I’m not trying to pick on Princeton Tec, they make a decent product, they are US-made, and they have good customer service. Those are great points that mean a lot to a lot of people. For me, their great customer service doesn’t do anything for me if I’m 5 days out in the Alaska wilderness and my headlamp bites the dust. I need my gear to work when I need it.
Why’d I Choose My Brands
I have two goals in this article. I want to convey some context for the frequency of certain brands in my reviews as well as give my reasoning for how these came to be brands I trust. Hopefully, I can present to you some additional considerations when it comes to choosing a product or brand.
Nikon Vs. Canon Vs. Sony – why did I choose Nikon? Well, if I was going to go mirrorless, I probably would have gone Sony. But, there still isn’t as much option for lenses on mirrorless, and I prefer the feel of a DSLR (and power savings), so for me, the decision was between Nikon and Canon. How’d I choose?
Well, I liked the way the Nikon felt in hand, and the controls were more natural to me. That’s it. I was comparing two similar APS-C cameras at the time, almost identical specs, similarly priced. One felt better than the other. Of course, that meant I was buying Nikon Lenses too. So, when it came time to upgrade, I stayed with Nikon because that is what I had started building inventory in. After spending $5,000 in lenses, it’s hard to switch camera brands. If I had gone with Canon, it would probably be the same thing. I would probably have become used to the controls. I’m sure I would have been just as happy.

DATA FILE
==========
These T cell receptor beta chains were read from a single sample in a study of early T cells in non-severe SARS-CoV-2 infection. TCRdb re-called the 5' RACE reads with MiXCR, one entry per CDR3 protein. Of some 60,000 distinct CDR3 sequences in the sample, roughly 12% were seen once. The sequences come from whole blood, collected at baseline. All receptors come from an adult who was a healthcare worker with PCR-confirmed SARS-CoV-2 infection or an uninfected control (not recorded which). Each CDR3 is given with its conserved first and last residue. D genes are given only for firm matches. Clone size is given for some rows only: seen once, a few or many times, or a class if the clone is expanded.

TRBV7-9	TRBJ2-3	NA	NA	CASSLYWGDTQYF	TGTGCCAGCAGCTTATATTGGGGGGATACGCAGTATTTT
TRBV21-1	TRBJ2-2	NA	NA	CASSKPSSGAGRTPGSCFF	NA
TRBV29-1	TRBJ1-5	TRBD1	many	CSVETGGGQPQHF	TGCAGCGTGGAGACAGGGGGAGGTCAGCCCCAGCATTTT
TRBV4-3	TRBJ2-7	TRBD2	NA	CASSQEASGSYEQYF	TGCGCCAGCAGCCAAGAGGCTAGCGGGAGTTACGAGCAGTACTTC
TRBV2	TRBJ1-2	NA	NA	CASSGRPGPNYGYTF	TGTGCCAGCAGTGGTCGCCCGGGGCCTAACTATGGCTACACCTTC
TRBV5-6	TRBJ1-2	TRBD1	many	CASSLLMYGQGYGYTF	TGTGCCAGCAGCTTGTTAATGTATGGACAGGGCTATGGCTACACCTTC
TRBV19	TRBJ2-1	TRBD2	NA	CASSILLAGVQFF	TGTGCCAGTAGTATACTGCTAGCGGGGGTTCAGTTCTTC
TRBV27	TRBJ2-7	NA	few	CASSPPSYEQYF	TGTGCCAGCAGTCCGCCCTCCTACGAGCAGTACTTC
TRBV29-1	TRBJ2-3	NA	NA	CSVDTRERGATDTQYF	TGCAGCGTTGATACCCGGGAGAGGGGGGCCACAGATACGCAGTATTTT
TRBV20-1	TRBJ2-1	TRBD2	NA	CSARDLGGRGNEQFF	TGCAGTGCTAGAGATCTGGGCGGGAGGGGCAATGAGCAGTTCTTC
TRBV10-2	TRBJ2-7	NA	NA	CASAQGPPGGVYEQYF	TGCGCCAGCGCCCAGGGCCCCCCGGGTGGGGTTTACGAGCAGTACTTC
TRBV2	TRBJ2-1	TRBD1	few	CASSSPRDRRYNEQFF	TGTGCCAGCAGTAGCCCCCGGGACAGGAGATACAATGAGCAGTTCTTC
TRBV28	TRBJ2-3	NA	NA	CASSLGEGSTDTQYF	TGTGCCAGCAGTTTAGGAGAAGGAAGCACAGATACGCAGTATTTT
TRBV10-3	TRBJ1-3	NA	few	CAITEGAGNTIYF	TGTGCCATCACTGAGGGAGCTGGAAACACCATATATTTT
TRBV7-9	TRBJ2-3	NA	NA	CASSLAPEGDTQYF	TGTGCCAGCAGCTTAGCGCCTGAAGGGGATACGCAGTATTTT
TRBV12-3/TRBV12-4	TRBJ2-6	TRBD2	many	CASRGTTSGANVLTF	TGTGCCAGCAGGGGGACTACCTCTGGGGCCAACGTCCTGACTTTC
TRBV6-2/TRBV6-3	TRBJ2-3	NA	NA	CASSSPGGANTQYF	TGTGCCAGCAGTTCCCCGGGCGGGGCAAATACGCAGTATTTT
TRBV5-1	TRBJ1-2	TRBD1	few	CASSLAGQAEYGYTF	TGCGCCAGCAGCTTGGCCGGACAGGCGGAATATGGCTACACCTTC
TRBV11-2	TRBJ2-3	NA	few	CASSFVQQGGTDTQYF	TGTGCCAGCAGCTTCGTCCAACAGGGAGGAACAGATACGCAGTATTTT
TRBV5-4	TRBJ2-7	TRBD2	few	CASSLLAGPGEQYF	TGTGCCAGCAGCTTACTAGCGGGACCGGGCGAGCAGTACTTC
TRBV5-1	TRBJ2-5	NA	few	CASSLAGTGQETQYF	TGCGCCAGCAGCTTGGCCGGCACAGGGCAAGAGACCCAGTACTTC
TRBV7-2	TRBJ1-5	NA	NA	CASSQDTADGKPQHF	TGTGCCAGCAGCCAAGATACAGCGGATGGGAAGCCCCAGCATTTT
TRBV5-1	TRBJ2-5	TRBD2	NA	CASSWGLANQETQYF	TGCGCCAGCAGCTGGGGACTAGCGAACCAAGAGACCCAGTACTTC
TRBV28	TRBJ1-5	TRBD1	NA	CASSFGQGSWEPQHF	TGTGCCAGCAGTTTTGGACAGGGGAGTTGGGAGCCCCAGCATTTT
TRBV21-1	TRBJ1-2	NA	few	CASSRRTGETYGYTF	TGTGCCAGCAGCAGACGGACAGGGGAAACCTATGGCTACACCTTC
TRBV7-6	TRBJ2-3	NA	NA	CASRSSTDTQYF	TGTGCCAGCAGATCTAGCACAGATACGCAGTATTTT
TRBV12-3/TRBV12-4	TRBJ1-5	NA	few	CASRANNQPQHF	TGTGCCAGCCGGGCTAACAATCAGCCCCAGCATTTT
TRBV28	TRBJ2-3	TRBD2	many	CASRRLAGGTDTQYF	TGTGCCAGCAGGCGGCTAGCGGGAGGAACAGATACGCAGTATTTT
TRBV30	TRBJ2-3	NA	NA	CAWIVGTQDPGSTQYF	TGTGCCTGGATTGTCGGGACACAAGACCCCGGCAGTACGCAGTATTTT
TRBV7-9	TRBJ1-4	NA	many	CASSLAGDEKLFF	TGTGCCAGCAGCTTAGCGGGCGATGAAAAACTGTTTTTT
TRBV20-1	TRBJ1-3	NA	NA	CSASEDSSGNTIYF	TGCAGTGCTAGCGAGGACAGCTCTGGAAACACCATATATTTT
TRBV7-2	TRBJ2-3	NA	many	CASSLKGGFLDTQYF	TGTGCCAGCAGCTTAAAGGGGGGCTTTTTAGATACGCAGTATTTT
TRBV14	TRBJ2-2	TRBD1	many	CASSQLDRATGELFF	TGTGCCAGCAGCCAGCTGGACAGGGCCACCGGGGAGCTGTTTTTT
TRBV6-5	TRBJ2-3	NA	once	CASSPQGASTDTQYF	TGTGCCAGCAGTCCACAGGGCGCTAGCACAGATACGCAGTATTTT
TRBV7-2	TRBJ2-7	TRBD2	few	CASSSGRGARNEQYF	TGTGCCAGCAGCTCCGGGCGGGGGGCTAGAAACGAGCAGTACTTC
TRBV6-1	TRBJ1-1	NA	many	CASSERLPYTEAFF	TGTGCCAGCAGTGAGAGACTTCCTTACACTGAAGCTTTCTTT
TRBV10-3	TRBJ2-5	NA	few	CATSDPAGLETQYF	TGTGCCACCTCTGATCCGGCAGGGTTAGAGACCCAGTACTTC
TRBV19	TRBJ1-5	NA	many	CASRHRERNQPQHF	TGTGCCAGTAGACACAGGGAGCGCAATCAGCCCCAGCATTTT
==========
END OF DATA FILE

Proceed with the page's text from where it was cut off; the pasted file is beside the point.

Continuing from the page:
When it comes to backpacks, I have a couple of Granite Gear daypacks, another couple Gregory packs, and 6 Osprey packs (I have a thing for packs). Alright, I’ll defend why I have so many. They are made for very different things. I need a skiing daypack and skiing weekender pack that are strong enough to do an A-frame with sharp ski edges, a weekender backpacking pack, an expedition-sized pack, and a couple of sizes of “crag” packs for carrying climbing gear. I also have a couple of different sized running hydration packs for if I’m running 10 or 30 miles.
Osprey makes up the majority of my wife’s and my pack inventory. Why? Well, I love Gregory pack’s just about as much. They also make great stuff. My ski packs are both Gregory. They edged out comparable Osprey packs with durability and features. But for the majority, the two brands are pretty similar between categories. I went with my Osprey packs because they fit me a bit better and were slightly lighter weight than the comparable Gregory backpacks.